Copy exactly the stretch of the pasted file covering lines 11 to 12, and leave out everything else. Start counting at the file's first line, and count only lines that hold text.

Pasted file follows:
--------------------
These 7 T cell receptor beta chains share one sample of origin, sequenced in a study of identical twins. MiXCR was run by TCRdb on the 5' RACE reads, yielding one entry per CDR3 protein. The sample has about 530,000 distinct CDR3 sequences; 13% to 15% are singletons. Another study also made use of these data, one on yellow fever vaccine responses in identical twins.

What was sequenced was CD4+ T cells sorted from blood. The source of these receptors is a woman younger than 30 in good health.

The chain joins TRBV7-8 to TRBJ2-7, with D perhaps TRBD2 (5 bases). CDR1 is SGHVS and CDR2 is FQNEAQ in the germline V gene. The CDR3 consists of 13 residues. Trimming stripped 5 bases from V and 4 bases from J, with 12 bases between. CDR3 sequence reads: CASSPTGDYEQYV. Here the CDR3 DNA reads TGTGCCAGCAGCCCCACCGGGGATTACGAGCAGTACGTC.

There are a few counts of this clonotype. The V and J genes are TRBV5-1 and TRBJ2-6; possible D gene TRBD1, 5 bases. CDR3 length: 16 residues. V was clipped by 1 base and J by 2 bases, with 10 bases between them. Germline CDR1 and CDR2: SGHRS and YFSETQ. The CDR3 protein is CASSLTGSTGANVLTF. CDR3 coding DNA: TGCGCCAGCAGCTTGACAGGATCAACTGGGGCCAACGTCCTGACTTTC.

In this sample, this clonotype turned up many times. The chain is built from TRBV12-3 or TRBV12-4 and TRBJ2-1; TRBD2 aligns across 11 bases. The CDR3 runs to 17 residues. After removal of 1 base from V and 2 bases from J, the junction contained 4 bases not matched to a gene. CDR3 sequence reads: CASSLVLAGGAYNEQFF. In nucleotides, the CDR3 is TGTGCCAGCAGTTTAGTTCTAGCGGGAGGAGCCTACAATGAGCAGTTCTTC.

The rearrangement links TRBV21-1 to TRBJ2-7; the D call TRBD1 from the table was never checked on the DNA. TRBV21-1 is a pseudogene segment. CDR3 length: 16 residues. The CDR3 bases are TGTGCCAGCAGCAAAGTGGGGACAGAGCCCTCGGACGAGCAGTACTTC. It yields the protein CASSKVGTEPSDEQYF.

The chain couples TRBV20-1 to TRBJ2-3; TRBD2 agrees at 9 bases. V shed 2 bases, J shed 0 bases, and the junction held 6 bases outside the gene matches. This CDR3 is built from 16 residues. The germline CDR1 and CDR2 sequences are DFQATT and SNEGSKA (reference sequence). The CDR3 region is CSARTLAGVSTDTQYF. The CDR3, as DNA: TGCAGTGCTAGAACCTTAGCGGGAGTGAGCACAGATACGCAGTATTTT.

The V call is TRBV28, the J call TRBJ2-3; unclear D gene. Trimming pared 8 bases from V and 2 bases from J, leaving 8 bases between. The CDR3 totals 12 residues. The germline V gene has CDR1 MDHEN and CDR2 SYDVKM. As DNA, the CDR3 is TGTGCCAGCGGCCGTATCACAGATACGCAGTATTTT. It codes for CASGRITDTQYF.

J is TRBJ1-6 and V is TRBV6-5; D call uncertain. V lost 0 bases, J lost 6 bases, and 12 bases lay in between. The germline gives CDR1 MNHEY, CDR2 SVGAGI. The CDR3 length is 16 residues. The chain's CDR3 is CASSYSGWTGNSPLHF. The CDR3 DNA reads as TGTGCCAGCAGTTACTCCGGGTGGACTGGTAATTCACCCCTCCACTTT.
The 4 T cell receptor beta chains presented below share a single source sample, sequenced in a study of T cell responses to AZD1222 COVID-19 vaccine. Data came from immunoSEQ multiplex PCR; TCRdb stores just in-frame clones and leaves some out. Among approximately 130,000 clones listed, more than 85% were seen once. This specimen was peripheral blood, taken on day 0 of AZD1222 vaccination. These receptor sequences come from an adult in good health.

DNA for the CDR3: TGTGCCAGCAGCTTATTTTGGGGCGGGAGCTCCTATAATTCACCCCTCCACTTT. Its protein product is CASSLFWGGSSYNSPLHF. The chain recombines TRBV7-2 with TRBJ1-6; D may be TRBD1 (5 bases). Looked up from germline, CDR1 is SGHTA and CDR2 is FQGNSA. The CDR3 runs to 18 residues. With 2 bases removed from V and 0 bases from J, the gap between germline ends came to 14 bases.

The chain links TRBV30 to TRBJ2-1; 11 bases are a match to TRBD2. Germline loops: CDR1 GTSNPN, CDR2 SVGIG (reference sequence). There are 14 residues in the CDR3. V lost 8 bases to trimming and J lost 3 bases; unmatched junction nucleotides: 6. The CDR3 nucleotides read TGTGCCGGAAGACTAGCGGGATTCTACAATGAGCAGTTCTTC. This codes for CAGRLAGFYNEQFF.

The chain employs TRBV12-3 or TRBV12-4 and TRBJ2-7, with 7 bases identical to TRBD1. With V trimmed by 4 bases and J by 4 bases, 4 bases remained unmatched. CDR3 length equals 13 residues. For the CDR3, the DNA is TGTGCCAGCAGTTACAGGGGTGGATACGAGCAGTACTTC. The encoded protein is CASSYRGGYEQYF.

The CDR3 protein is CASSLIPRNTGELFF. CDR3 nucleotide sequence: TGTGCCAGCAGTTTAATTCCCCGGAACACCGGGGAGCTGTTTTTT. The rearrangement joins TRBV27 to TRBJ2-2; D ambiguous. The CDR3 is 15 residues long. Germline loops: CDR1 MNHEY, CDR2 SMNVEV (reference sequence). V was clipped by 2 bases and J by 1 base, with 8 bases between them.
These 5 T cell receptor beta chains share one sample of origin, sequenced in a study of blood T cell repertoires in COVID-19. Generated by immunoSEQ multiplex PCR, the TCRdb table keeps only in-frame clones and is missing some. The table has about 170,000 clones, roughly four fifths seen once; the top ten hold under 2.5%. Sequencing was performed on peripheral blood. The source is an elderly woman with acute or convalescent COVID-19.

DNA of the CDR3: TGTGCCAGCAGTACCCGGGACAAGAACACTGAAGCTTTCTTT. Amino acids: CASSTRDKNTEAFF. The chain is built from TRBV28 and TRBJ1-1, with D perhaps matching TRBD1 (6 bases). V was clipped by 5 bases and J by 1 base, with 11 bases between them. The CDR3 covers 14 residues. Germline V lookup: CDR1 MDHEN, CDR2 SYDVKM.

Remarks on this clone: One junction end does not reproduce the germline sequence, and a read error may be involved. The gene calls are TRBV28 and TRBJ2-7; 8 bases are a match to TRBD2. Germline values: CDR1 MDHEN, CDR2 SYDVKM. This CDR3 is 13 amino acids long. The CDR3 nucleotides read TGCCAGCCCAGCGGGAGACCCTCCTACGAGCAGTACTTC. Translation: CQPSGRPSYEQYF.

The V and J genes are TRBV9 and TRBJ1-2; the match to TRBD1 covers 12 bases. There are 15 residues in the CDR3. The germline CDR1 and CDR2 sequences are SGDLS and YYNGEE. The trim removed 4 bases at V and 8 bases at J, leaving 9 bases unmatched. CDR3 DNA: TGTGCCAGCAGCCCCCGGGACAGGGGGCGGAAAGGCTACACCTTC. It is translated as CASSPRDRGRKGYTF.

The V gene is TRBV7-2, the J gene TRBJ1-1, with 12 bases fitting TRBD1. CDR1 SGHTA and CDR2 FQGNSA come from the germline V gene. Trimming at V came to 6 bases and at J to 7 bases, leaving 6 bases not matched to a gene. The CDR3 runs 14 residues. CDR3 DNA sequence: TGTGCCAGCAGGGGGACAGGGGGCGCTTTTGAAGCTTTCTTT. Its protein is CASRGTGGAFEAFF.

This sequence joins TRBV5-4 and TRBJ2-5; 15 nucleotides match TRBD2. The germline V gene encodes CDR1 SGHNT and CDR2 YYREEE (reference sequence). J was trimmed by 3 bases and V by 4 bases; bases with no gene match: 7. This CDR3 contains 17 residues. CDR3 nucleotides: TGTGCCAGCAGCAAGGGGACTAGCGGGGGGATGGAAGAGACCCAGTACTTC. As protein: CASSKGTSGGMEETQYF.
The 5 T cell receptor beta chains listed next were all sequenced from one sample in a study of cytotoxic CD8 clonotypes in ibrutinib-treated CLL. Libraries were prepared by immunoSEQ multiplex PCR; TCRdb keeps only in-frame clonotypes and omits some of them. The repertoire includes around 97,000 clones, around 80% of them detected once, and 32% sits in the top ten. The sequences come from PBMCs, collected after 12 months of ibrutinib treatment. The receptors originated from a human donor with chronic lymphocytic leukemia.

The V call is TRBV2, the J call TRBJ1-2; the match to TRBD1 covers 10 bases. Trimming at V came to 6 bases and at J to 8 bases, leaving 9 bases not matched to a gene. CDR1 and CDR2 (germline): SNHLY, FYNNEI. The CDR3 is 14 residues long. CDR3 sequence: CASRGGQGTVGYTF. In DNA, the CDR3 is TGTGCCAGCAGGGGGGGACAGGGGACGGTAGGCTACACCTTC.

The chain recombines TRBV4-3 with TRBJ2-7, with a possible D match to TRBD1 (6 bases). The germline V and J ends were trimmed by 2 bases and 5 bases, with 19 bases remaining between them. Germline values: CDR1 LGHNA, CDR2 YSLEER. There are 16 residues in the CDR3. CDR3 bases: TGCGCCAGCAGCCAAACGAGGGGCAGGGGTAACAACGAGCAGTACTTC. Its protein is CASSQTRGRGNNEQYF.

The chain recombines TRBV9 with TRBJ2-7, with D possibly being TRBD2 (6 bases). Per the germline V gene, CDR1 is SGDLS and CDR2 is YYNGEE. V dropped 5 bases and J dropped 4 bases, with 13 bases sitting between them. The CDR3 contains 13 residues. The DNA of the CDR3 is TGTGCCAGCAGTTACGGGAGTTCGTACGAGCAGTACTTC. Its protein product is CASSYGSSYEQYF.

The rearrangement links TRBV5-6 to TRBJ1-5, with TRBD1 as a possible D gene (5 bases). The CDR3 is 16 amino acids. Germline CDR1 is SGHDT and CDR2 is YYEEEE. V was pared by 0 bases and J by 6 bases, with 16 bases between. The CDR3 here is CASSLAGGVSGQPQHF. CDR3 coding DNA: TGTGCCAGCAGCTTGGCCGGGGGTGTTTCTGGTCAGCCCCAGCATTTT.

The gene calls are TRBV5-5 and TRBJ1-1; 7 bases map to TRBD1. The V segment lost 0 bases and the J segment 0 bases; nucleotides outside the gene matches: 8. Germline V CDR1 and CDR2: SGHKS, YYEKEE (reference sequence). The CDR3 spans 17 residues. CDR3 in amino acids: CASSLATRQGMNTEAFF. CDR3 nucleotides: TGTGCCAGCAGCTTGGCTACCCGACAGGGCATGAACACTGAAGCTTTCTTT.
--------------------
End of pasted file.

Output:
DNA for the CDR3: TGTGCCAGCAGCTTATTTTGGGGCGGGAGCTCCTATAATTCACCCCTCCACTTT. Its protein product is CASSLFWGGSSYNSPLHF. The chain recombines TRBV7-2 with TRBJ1-6; D may be TRBD1 (5 bases). Looked up from germline, CDR1 is SGHTA and CDR2 is FQGNSA. The CDR3 runs to 18 residues. With 2 bases removed from V and 0 bases from J, the gap between germline ends came to 14 bases.

The chain links TRBV30 to TRBJ2-1; 11 bases are a match to TRBD2. Germline loops: CDR1 GTSNPN, CDR2 SVGIG (reference sequence). There are 14 residues in the CDR3. V lost 8 bases to trimming and J lost 3 bases; unmatched junction nucleotides: 6. The CDR3 nucleotides read TGTGCCGGAAGACTAGCGGGATTCTACAATGAGCAGTTCTTC. This codes for CAGRLAGFYNEQFF.